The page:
Supercrawl gets money after all, but city will look at helping 3 smaller festivals

Supercrawl will get $250,000 after all in a new round of provincial funding, but three other Hamilton festivals will still come up short. Now the city is looking at whether or not it should help.
The RBC Canadian Open held two concerts in Ancaster as part of the event this year, and received $250,000 in Celebrate Ontario funding. (Golf Canada)

Supercrawl will get $250,000 after all in a new round of provincial festival funding, but three other Hamilton festivals will still come up short. And now the city is looking at whether or not it should help.

The popular downtown festival was initially denied Celebrate Ontario money this year, but the province came through with $250,000 at the last minute. Submissions by Festival of Friends, FrancoFest and the Because Beer craft beer festival are still on the list of denials.

"After weeks of lobbying the government we are pleased to see the positive result of having our funding reinstated for 2019 festival," said Tim Potocic, Supercrawl's organizer. 

A new report suggests city council could help those festivals denied the funding by easing up on fees it charges around parking, road closure permits and traffic detour signs, among other services.

"There are sections/divisions that have fee waivers in place or absorb the expense of these events in their operating budgets, including bylaw and HSR," says the report, which city council's emergency and community services committee will discuss Aug. 15.

The Festival of Friends at Gage Park, for example, pays $23,274 for municipal services every year. That includes food vendor forms and public health inspections, and a $3,636 park permit, as well as $3,000 for labour and material from the parks and cemeteries division. All of these costs are negotiable, the report says. The $6,772 it pays for paid duty police officers is the only cost that isn't.

Ancaster Heritage Days, which was also denied Celebrate Ontario funding, pays for $4,227 in municipal services. 

Some councillors reached Friday say they're open to looking at negotiating some of the costs. Tom Jackson, Ward 6 councillor, said because the Celebrate Ontario funding was denied at the last minute, he'd only consider it for this year.

"I will support the waiving of all the city costs for municipal services they would normally pay for 2019 only," he said.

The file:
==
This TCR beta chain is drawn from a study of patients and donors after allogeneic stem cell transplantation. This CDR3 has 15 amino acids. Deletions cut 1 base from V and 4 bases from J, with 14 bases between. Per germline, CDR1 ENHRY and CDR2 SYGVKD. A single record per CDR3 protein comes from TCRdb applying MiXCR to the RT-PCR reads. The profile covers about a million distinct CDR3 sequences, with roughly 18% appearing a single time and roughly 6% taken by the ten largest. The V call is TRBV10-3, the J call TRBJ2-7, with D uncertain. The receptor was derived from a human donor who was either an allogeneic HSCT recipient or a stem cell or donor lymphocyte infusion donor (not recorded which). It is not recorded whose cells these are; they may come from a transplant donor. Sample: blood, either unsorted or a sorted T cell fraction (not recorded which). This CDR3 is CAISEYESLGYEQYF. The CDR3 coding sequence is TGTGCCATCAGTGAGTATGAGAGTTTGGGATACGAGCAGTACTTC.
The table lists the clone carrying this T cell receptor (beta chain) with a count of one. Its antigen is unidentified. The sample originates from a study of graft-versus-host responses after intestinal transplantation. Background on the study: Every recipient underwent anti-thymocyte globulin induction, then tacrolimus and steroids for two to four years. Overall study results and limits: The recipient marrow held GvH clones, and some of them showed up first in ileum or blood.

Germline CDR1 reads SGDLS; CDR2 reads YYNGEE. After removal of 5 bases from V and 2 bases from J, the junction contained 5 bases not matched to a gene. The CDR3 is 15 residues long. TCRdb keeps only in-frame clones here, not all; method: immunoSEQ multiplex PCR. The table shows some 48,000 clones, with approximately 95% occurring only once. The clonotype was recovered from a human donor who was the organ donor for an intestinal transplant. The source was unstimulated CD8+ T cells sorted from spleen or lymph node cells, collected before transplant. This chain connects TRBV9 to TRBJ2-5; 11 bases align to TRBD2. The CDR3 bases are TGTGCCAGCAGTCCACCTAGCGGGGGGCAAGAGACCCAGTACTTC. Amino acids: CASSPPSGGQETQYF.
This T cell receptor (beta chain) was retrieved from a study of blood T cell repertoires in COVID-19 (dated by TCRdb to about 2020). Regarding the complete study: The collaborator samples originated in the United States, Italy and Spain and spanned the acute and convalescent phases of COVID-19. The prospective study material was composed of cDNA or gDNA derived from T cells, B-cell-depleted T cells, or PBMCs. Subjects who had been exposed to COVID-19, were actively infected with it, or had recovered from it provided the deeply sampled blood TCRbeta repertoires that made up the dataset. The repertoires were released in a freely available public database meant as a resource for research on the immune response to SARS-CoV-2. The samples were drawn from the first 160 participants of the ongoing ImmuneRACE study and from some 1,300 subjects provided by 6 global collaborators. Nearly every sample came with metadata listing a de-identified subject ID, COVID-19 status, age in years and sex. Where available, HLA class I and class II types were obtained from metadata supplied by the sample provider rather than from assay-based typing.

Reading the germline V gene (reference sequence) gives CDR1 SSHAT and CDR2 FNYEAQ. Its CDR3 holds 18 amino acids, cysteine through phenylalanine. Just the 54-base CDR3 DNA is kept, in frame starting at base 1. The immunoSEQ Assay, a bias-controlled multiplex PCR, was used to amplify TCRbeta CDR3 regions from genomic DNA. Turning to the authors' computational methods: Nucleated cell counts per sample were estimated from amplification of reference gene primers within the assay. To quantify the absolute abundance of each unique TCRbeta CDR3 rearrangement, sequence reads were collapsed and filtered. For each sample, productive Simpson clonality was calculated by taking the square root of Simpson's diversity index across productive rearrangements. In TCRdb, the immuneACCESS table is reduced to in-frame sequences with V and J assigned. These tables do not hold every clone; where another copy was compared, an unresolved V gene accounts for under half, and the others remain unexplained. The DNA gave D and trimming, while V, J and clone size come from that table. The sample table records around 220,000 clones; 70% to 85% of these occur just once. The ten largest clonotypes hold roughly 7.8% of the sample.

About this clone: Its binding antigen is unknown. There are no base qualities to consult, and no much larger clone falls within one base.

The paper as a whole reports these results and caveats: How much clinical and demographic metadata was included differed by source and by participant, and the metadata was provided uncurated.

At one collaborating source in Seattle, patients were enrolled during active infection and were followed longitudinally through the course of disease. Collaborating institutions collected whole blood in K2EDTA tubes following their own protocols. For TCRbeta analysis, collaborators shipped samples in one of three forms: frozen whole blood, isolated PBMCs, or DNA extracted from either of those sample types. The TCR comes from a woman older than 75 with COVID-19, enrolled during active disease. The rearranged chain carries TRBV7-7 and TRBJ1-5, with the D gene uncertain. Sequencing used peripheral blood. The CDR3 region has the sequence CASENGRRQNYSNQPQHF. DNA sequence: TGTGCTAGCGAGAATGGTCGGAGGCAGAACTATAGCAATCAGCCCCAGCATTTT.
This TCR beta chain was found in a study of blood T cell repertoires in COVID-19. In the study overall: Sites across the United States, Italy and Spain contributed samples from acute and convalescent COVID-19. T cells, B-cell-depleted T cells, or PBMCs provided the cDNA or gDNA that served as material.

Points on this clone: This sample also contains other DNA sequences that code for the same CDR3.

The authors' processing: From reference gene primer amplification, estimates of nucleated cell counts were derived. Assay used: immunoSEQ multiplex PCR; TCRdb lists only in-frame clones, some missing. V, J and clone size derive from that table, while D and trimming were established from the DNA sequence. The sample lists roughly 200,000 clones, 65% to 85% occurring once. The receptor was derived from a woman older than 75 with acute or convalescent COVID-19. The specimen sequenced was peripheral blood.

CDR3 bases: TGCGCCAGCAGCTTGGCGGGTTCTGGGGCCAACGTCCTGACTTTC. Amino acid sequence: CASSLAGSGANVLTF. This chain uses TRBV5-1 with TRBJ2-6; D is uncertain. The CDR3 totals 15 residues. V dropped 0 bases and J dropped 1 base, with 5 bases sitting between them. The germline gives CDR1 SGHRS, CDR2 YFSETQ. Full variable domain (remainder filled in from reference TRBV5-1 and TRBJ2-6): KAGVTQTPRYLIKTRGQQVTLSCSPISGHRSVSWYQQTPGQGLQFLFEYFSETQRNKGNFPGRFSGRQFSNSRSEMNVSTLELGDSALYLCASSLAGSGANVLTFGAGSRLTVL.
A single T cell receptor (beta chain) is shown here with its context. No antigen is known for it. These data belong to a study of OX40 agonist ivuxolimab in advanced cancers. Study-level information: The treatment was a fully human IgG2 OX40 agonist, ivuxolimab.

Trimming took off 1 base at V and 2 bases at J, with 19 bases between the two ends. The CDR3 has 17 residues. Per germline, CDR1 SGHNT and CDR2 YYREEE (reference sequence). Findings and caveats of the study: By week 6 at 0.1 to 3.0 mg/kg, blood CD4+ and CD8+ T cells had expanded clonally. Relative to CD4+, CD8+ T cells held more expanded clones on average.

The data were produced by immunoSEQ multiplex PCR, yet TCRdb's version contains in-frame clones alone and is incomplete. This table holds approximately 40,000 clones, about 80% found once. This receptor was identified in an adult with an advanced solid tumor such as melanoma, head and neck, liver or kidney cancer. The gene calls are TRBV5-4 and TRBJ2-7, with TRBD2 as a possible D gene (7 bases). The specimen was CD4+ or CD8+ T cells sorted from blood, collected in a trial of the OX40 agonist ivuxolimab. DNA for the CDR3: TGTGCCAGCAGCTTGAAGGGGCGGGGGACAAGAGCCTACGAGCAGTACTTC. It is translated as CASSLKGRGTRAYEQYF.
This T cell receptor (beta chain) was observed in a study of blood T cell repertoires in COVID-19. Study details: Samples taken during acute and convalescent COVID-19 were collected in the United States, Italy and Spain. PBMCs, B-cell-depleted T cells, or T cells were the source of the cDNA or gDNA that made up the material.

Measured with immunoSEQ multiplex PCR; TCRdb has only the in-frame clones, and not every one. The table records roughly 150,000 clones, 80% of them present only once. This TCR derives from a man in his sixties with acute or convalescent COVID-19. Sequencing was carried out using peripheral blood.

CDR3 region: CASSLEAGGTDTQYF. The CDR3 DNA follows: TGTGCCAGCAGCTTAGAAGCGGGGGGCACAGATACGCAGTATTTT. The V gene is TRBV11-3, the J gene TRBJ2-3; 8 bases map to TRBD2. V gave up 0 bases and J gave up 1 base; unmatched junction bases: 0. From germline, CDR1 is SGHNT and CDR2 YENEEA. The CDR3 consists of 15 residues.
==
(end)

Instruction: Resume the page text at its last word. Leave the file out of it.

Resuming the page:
"They indicated to me they were grateful and would allow them plenty of time to fund raise and close the gap, hopefully for 2020."

Sam Merulla, Ward 4 councillor, said he'd support helping if it didn't impact the tax levy. Brad Clark, Ward 9 councillor, says before he considered it, "I would like to see reports on how the organizations mitigated the impacts and review their financial statements."

Celebrate Ontario funding is granted to new projects, often that are part of existing festivals and events. The winning projects have to create and support jobs and the economy and draw tourists. 

It's not clear how much Celebrate Ontario funding has been cut. The province has changed how it reports its funding, now breaking it down into a general stream and "blockbuster" allocations. It initially appeared $7 million had been cut from Celebrate Ontario's budget, but the province also touted a $4 million investment for large-scale events through the fund. Then the province announced it was walking back about $2 million in cuts.

FrancoFest applied for Celebrate Ontario money this year and was denied. (Centre Français Hamilton/Facebook)

With Supercrawl getting money now, Hamilton events will see $831,119 this year, which is an increase from $640,920 last year, the report shows. Much of that increase, and then some, went to the RBC Canadian Open, which was in Ancaster this year and received $250,000 from Celebrate Ontario.

Tournament director Bryan Crawford said the allocation brought a lot to the golf event, and also to Hamilton. It helped pay for a Hamilton Fare Way, which included culinary offerings from nine local restaurants, plus two nights of concerts. 

With Celebrate Ontario money, he said, "there's never a guarantee."

The enhancement led to an attendance increase from 75,000 people in 2018 to 120,000 people this year, Crawford said. The next RBC Canadian Open is in Toronto, followed by British Columbia.

As for the Hamilton applicants, Festival of Friends received $49,700 last year, FrancoFest $42,756 and Because Beer $60,000. All were denied funding this year.

About the Author

Samantha Craggs is a CBC News reporter based in Hamilton, Ont. She has a particular interest in politics and social justice stories, and tweets live from Hamilton city hall. Follow her on Twitter at @SamCraggsCBC, or email her at samantha.craggs@cbc.ca


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